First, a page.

Sunday, March 1, 2015

Sunday Night Survey: What March Means to Me Edition

March means...

War: Mars, the Roman god of war and farming, gives March its name. I plan on warring with the weather this month.
Books: Dr. Seuss's birthday (3/2) also marks Read Across America Day. Right now I'm reading Horns by Joe Hill.
Puns: March fourth/march forth is coming up on Wednesday!
Daylight: As in, "saving it" for the evening.
Women: It's Women's History Month, and March 8th is International Women's Day. It makes sense that we get the day with only 23 hours.
Pi(e): "Pi Day is celebrated on March 14th (3/14) around the world." (emphasis mine)...luckily you can also celebrate around a pie.
Madness: Selection Sunday is the 15th and the craziness doesn't stop until Easter weekend. My money is on
Luck: I'm not Irish and I own exactly 2 green shirts, but St. Patrick's Day is an important holiday in Chicago.
Happiness: Take the pledge to "seek happiness in [your] life and to take actions to help others and those less fortunate to lead happier lives." It can't hurt.
Spring: At least according to the calendar. Who knows what plans Mother Nature will have.

Saturday, February 28, 2015

Mr. Penumbra's 24-Hour Bookstore

Mr. Penumbra's 24-Hour BookstoreMr. Penumbra's 24-Hour Bookstore by Robin Sloan
My rating: 3 of 5 stars

Sum it up in a sentence (or two): Clay has a new job as the night clerk at a 24-hour bookstore, but Mr. Penumbra doesn't just sell books.

First thoughts: What a weird, weird story. I was over halfway through before I (sort of) figured out the main conflict, but it was such a wonderful, strange tale to read that I didn't really care. As I learned more and more I was less and less on board with the reality of the story, but as the narrator says, "people believe weirder things than this."

Bibliophile thoughts: You can't go wrong with a book about books, but luckily this one is a lot more than that. Technology, the power of machines, progress, and religions/cults (both of the spiritual and corporate type) all play a part in this story.

Favorite quotes:
"You know, I'm really starting to think the whole world is just a patchwork quilt of crazy little cults, all with their own secret spaces, their own records, their own rules." -Clay, p 253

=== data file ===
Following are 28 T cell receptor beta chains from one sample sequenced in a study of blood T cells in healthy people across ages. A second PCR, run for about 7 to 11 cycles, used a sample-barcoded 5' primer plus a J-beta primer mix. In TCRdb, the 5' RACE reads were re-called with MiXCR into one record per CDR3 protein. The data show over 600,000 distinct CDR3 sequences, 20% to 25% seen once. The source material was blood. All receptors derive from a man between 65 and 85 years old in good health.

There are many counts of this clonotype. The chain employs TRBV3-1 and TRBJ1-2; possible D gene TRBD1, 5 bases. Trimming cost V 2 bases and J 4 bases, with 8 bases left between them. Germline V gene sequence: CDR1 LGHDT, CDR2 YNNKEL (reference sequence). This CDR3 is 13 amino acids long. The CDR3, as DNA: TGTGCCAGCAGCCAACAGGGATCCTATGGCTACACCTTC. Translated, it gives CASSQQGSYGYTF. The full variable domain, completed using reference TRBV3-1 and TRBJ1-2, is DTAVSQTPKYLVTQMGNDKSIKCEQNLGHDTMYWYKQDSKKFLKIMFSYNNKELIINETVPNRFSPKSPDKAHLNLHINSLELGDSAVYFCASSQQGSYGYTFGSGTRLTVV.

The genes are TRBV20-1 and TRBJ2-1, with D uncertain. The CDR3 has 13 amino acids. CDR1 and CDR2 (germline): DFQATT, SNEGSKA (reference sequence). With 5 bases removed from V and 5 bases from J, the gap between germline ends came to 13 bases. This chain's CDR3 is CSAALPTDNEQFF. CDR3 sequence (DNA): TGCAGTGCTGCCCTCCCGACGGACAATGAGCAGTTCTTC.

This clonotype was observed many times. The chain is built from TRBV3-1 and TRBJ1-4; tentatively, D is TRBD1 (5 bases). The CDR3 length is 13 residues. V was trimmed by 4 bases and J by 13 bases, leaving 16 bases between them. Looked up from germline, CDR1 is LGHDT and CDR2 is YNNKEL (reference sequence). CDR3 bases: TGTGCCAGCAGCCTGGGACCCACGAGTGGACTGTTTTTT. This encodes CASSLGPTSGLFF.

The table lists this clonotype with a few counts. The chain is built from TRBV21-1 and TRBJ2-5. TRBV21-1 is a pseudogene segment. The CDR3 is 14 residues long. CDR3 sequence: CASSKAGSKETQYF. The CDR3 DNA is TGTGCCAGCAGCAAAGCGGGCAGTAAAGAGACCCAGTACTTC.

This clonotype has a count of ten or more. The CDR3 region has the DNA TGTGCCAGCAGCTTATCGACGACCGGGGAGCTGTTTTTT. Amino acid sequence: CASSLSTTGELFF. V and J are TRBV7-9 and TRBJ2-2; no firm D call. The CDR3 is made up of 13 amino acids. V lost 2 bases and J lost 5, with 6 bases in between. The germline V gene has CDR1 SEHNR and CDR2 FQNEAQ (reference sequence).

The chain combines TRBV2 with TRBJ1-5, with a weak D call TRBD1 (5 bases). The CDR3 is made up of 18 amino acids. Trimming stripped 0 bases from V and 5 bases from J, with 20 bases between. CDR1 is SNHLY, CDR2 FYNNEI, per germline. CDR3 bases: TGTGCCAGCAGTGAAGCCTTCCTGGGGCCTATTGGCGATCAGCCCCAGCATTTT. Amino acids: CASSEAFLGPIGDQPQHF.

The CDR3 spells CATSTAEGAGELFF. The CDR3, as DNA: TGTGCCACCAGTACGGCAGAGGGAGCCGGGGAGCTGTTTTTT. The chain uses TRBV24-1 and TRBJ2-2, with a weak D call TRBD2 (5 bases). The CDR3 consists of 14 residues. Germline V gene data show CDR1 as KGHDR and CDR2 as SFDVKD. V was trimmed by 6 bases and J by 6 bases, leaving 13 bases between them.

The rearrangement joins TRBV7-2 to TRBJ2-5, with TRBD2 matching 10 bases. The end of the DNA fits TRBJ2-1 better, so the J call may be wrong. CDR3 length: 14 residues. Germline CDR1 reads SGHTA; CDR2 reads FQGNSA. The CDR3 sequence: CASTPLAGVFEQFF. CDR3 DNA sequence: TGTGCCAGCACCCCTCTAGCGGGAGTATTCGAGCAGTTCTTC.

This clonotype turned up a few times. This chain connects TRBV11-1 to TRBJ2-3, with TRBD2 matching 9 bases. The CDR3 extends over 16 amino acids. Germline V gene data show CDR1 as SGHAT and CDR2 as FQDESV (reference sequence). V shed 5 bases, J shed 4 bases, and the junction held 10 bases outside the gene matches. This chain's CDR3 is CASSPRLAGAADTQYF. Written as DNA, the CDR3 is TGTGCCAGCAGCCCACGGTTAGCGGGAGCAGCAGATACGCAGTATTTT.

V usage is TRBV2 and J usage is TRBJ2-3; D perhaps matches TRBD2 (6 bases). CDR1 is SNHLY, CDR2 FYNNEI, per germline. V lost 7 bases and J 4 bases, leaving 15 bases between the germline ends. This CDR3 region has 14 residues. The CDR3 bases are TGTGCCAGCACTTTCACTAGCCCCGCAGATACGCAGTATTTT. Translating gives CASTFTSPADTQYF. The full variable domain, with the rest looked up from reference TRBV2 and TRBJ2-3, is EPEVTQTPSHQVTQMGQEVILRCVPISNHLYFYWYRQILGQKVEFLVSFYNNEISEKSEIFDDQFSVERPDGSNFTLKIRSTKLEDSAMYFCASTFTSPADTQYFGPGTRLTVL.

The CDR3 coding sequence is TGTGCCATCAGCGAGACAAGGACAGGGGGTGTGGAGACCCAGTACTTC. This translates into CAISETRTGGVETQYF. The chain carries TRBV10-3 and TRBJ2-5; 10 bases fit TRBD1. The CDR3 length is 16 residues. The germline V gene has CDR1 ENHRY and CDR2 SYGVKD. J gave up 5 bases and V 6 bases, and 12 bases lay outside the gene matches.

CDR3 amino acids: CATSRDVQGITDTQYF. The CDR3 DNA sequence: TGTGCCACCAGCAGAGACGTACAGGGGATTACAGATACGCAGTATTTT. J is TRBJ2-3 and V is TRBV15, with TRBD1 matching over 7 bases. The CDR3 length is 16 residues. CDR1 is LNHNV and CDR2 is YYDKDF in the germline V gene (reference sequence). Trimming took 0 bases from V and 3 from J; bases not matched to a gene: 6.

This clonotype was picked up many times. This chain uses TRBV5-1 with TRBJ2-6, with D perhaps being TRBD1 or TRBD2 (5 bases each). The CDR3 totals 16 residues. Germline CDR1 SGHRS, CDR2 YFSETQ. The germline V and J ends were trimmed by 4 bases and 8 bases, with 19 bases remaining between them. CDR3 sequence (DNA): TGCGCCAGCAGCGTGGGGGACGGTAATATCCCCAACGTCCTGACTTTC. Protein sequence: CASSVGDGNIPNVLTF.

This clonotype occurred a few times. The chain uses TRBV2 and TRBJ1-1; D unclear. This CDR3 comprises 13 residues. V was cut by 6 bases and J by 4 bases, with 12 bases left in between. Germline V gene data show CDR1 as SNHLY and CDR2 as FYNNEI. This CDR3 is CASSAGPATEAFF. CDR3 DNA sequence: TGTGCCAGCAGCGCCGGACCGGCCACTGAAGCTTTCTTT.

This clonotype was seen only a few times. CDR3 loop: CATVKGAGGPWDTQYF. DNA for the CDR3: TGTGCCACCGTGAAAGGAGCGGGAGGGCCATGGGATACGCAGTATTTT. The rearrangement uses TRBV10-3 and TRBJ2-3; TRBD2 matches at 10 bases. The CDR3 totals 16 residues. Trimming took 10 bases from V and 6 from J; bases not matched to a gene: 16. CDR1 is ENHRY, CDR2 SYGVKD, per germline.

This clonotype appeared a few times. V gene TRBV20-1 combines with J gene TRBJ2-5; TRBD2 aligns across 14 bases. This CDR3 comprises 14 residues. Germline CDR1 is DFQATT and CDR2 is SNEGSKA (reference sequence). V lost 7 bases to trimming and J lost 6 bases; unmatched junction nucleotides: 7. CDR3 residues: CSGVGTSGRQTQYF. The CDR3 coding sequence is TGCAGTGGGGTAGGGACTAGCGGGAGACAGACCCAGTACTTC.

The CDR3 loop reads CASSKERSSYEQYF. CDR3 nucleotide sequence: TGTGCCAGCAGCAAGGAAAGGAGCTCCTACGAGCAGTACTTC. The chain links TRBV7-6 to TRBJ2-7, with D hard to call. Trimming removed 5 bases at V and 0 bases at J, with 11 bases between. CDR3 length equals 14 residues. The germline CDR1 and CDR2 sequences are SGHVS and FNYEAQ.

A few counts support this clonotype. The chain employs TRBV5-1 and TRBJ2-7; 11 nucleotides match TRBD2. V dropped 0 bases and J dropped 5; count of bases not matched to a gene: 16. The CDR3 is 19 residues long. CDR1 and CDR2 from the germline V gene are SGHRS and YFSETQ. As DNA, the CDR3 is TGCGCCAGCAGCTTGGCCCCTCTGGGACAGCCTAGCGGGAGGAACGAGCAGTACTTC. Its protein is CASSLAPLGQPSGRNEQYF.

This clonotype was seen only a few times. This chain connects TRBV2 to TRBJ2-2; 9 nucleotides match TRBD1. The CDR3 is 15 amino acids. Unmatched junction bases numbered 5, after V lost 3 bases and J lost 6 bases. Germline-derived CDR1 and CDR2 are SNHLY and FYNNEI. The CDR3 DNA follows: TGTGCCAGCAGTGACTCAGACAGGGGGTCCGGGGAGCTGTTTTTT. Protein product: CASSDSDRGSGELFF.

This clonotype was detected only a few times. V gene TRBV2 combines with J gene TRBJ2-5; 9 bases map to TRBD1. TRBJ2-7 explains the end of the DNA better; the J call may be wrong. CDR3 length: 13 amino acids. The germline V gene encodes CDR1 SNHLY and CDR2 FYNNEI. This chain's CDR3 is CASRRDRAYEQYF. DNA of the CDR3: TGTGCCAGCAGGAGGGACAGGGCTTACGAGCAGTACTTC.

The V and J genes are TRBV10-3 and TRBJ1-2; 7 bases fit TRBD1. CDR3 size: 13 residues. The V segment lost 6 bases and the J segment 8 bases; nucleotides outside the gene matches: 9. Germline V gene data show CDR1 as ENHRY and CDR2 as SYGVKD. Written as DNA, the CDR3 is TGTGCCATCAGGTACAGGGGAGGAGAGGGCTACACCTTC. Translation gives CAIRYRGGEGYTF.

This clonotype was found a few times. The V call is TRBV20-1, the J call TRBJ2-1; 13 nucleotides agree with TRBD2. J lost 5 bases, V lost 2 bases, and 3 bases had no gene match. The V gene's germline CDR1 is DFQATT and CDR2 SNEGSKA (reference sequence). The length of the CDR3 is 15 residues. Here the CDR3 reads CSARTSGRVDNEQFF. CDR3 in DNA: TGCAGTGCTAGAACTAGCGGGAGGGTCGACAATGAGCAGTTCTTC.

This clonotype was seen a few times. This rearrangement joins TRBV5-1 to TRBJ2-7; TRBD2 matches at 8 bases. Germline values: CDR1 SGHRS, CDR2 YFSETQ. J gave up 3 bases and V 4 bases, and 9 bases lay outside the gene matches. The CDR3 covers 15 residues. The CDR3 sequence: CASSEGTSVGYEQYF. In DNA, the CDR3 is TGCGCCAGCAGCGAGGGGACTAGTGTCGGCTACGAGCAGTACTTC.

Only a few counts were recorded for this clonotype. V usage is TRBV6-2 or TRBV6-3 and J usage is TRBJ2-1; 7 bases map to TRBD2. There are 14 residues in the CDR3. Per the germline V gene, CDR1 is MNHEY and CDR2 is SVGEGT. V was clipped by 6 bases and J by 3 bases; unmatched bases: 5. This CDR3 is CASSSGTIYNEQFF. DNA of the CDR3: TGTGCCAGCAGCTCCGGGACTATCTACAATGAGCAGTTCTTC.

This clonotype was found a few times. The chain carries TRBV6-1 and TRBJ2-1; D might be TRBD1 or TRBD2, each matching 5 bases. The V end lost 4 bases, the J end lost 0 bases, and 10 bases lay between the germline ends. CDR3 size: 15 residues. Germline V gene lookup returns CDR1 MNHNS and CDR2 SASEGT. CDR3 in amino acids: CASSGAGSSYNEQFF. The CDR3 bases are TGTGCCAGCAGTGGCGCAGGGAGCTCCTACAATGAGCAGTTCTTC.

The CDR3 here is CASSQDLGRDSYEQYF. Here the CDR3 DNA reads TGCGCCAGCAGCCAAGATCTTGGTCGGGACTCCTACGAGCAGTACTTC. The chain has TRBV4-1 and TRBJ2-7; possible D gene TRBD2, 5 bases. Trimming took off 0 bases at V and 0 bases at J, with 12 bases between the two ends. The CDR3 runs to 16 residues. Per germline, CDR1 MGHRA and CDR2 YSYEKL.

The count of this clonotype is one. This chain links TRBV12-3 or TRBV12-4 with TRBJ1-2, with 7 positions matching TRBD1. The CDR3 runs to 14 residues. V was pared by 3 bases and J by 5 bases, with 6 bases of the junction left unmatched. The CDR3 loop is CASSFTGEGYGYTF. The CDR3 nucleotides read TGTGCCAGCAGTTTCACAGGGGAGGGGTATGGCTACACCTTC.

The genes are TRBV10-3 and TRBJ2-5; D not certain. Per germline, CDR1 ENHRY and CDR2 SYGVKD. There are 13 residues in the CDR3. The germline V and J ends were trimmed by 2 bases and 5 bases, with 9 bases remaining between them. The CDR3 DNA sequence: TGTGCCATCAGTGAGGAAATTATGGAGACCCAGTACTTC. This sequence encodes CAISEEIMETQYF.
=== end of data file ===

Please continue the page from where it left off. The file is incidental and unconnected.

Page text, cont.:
"You will hold this book in your hands, and learn all the things I learned, right along with me: ...All the secrets in the world worth knowing are hiding in plain sight." - p 288

Favorite characters: I didn't hate anyone, but Clay, Neel, Penumbra, Mat, and Ashley stood out the most as likeable people. I wasn't sold on Kat.

Final thoughts: Google was essentially one of the main characters in this new world meets old world tale, which felt normal, but also jarring. I know the internet has everything, but I'd like the characters in my books to not take advantage of that. The ending was solid, though - I liked getting glimpses into characters' futures while still being able to imagine most of it myself.

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Friday, February 27, 2015

Friday Night Poem

If I've learned one thing in February, it's that I'm glad it's not Poetry Month. Sure, it starts out with promise - you've got Valentine's Day excitement and inspiration for love poems, but it goes downhill after that until you're left with gray grossness. Or a blank page, and the worry that this is just a waste of time for both you as a writer and any would-be readers.

Then you fill that blank page with words, put it out into the universe, and trust that any honest practice is never a waste.

In February:

Will you be my Valentine?
These four weeks don't have anything on me.
This is probably the last big snow of the winter.
Let's go ice skating!
It hurts to go outside.
These blues might last forever.
How can four weeks take so long?

The sky, after it snows:
A blue that lasts forever.
A sun, oblivious to the vacation it's on.
There can't possibly be more snow up there.

Wednesday, February 25, 2015

Kingsman: The Secret Service

If you go into Kingsman thinking it's going to be a peppy, James Bond for the younger crowd type of movie, you'll either be pleasantly surprised that it's a bit more or appalled that it's a lot more. Yes, Kingsman does poke fun at James Bond and other spy movie tropes (think James Bond + Spy Kids + Austin Powers), but it also does its own thing.

The Kingsmen have recently lost one of their own, and need a replacement. Enter young Eggsy and about nine other hopefuls, who go through "the most dangerous job interview" of their lives. The movie takes us through the various challenges the candidates face, while also showing us another developing plot: missing celebrities, a wealthy philanthropist's gift to humanity, and a nefarious plot to cleanse the world's population. When the two stories meet head on, it's almost too late, but Eggsy, Merlin, and Galahad have a plan.

A brilliant soundtrack and a delightful cast filled with both veterans and rookies round out this fun adventure of a movie. The theater where Jesus and I saw it wasn't very full, but everyone laughed out loud through the whole viewing. An advisory for the weak-stomached and tender-eared: Kingsman features colorful language and even more colorful violence. Not for the faint of heart or those with conservative senses of humor. I personally found the language true to the events and the violence more shocking/silly/obnoxious than gory, but I know not everyone will agree with me!